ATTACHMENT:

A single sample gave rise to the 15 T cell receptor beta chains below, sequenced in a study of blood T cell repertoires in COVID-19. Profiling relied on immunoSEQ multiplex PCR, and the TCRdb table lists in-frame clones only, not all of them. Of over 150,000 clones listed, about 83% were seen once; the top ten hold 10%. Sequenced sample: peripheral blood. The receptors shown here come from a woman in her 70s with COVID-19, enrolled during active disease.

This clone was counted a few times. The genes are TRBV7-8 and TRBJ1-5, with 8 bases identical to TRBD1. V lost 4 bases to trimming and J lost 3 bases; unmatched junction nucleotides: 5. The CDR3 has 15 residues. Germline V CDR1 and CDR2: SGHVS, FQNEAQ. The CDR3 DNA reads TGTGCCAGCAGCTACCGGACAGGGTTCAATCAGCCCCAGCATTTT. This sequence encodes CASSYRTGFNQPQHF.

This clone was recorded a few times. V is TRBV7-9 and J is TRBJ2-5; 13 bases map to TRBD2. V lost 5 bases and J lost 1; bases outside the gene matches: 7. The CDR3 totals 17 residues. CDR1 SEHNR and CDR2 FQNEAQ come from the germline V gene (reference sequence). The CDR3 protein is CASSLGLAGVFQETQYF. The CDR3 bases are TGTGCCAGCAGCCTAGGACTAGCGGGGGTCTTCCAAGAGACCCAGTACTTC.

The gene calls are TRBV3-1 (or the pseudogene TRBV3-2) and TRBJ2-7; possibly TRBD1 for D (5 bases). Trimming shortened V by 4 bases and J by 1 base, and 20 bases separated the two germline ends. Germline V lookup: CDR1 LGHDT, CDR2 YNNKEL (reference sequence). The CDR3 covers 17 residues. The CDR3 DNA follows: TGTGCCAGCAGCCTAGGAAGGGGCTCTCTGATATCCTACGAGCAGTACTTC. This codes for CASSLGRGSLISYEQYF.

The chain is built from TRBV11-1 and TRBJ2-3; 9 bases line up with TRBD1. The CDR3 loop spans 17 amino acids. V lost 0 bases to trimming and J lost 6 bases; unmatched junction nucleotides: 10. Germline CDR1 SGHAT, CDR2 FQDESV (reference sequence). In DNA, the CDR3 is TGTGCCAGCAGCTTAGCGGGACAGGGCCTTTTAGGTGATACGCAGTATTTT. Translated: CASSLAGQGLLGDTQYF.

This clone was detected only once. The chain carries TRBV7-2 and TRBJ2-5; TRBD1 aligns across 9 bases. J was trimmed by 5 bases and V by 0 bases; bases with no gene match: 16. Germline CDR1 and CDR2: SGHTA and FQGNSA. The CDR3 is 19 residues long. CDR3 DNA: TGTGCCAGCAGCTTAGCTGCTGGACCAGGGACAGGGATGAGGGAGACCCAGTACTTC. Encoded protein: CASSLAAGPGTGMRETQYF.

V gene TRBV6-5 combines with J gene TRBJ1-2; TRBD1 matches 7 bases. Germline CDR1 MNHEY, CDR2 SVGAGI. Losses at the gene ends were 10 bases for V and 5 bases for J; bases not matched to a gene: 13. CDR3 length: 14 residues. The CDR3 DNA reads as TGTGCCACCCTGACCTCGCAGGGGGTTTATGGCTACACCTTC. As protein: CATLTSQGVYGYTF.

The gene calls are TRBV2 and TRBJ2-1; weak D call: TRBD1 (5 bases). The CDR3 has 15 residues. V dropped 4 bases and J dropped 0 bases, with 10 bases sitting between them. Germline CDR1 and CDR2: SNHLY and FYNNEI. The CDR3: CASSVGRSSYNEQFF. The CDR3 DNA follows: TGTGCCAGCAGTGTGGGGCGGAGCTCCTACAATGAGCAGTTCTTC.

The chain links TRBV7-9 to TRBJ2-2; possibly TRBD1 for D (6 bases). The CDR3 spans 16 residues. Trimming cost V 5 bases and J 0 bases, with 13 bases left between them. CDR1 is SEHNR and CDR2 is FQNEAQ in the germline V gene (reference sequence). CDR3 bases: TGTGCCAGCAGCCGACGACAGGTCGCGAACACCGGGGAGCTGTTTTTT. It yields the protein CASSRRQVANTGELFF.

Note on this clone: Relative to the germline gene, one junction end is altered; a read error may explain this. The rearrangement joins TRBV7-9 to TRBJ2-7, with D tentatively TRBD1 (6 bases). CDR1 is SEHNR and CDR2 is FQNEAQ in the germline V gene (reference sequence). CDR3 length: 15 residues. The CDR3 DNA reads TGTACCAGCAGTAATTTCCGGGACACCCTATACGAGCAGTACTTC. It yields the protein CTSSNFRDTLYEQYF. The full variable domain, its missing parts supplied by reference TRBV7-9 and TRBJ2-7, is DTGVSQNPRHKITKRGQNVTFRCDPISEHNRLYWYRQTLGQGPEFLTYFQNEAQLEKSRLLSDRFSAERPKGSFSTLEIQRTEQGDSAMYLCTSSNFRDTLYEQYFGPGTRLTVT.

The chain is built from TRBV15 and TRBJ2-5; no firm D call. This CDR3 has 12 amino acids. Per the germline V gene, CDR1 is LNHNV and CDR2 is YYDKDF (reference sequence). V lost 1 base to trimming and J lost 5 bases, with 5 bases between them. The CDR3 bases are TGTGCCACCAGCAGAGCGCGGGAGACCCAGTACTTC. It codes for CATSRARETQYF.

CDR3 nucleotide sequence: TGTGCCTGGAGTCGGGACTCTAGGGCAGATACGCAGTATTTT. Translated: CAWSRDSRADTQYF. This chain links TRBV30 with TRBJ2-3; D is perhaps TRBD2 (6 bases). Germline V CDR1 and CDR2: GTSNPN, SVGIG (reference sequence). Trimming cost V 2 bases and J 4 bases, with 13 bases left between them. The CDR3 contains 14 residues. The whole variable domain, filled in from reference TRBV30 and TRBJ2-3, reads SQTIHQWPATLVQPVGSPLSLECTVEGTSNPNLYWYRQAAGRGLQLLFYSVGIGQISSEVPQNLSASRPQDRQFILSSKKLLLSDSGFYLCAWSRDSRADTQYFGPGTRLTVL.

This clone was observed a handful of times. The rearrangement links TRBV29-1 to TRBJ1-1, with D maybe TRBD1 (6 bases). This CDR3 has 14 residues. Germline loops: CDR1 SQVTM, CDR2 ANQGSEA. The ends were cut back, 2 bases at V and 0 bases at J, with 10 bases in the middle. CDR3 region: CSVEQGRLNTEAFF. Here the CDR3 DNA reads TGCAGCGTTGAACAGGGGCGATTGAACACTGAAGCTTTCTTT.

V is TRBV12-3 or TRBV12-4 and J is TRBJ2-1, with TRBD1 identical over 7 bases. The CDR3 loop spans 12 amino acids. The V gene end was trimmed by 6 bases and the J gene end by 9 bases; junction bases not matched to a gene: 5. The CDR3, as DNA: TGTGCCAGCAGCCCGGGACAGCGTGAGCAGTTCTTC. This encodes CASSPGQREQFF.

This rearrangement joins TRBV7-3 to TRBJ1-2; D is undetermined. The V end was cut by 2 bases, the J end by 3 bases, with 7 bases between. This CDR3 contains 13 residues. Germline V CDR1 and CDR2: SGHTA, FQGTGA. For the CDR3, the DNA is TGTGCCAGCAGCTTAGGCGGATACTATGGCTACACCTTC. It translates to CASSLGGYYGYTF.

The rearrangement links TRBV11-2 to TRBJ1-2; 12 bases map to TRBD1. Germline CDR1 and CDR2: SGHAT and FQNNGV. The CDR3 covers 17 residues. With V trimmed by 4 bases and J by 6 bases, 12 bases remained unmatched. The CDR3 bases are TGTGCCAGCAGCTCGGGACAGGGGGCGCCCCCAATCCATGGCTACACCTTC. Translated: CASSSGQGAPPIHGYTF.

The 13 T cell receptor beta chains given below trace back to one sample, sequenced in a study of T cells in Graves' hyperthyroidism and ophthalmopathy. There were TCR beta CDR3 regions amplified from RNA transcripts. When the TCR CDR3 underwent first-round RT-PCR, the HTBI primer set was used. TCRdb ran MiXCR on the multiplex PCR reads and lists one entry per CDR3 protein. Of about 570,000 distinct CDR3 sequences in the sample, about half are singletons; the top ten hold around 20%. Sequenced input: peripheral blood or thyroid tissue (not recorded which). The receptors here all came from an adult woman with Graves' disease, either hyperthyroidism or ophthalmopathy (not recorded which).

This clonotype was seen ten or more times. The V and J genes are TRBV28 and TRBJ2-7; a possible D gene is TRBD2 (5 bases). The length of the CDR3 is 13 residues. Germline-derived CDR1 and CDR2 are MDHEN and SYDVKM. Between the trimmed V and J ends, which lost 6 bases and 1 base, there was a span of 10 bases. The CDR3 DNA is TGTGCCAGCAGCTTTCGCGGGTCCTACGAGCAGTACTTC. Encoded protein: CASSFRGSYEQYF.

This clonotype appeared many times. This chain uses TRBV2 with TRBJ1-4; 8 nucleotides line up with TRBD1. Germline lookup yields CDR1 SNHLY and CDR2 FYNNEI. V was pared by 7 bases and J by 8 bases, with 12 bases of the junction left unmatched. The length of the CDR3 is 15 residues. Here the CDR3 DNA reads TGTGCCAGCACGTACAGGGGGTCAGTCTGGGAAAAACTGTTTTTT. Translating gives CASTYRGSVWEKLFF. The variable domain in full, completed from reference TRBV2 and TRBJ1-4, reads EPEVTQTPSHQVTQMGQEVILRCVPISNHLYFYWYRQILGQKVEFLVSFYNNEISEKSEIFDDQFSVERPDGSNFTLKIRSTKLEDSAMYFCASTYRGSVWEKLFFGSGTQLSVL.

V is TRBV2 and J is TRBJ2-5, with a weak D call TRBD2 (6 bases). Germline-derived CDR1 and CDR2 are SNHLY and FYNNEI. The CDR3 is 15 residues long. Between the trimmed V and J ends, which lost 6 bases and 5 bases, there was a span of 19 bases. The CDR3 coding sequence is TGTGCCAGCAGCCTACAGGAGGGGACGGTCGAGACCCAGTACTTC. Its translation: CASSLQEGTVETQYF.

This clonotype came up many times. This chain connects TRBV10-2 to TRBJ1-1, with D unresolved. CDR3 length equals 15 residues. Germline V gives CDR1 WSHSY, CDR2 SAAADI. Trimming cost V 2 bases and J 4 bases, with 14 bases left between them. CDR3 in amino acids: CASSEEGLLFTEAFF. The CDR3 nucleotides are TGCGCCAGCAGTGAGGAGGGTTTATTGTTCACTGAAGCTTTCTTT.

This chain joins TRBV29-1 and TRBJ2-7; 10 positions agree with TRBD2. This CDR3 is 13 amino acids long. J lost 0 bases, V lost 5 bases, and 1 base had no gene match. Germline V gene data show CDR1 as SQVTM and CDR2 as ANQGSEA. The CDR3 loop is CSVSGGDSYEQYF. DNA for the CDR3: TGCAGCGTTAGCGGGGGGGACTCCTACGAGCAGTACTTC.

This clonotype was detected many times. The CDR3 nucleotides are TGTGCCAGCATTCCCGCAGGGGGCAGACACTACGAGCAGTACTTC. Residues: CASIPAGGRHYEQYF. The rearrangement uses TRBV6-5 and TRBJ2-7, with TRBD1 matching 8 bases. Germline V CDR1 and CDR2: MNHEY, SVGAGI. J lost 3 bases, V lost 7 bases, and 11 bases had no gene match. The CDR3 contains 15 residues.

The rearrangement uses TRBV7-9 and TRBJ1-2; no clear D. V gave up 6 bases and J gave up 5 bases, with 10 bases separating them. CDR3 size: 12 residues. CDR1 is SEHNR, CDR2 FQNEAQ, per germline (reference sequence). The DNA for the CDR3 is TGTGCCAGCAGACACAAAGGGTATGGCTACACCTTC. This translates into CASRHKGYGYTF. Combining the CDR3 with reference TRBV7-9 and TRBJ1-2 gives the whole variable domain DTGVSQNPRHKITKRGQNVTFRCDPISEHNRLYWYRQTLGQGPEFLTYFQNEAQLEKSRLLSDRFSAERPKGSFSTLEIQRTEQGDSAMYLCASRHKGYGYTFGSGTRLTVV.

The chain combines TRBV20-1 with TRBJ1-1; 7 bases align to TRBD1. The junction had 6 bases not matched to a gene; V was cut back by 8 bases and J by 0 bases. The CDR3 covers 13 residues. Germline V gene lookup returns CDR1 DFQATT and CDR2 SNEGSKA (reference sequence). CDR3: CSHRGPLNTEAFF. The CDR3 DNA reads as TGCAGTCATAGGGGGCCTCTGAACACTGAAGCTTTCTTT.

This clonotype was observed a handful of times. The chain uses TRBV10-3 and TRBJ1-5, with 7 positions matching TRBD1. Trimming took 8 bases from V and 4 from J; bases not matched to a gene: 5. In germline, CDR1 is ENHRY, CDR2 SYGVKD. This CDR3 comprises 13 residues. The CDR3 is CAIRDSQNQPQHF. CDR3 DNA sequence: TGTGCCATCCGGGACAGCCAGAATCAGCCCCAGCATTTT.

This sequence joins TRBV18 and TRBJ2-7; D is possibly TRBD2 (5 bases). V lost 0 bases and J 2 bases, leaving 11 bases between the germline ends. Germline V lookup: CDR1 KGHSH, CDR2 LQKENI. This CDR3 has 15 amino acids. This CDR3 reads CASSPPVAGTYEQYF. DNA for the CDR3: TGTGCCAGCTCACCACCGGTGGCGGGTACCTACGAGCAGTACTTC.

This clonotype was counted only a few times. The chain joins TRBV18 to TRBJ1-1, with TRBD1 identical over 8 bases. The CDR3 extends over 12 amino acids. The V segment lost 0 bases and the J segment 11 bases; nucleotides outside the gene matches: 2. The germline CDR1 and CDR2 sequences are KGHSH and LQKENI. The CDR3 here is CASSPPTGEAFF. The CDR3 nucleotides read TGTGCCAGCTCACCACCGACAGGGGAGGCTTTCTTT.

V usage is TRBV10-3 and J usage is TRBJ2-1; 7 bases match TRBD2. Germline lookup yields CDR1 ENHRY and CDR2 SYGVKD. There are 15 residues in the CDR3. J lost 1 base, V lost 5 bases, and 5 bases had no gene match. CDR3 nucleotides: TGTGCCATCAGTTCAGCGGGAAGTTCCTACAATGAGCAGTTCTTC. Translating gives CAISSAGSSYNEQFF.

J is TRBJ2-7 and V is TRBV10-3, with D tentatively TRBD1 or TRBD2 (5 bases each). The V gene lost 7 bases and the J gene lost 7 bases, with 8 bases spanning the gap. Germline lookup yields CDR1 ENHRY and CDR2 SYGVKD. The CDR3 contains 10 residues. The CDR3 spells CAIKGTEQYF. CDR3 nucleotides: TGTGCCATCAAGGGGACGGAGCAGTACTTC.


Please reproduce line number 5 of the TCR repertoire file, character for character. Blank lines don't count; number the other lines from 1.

The chain is built from TRBV11-1 and TRBJ2-3; 9 bases line up with TRBD1. The CDR3 loop spans 17 amino acids. V lost 0 bases to trimming and J lost 6 bases; unmatched junction nucleotides: 10. Germline CDR1 SGHAT, CDR2 FQDESV (reference sequence). In DNA, the CDR3 is TGTGCCAGCAGCTTAGCGGGACAGGGCCTTTTAGGTGATACGCAGTATTTT. Translated: CASSLAGQGLLGDTQYF.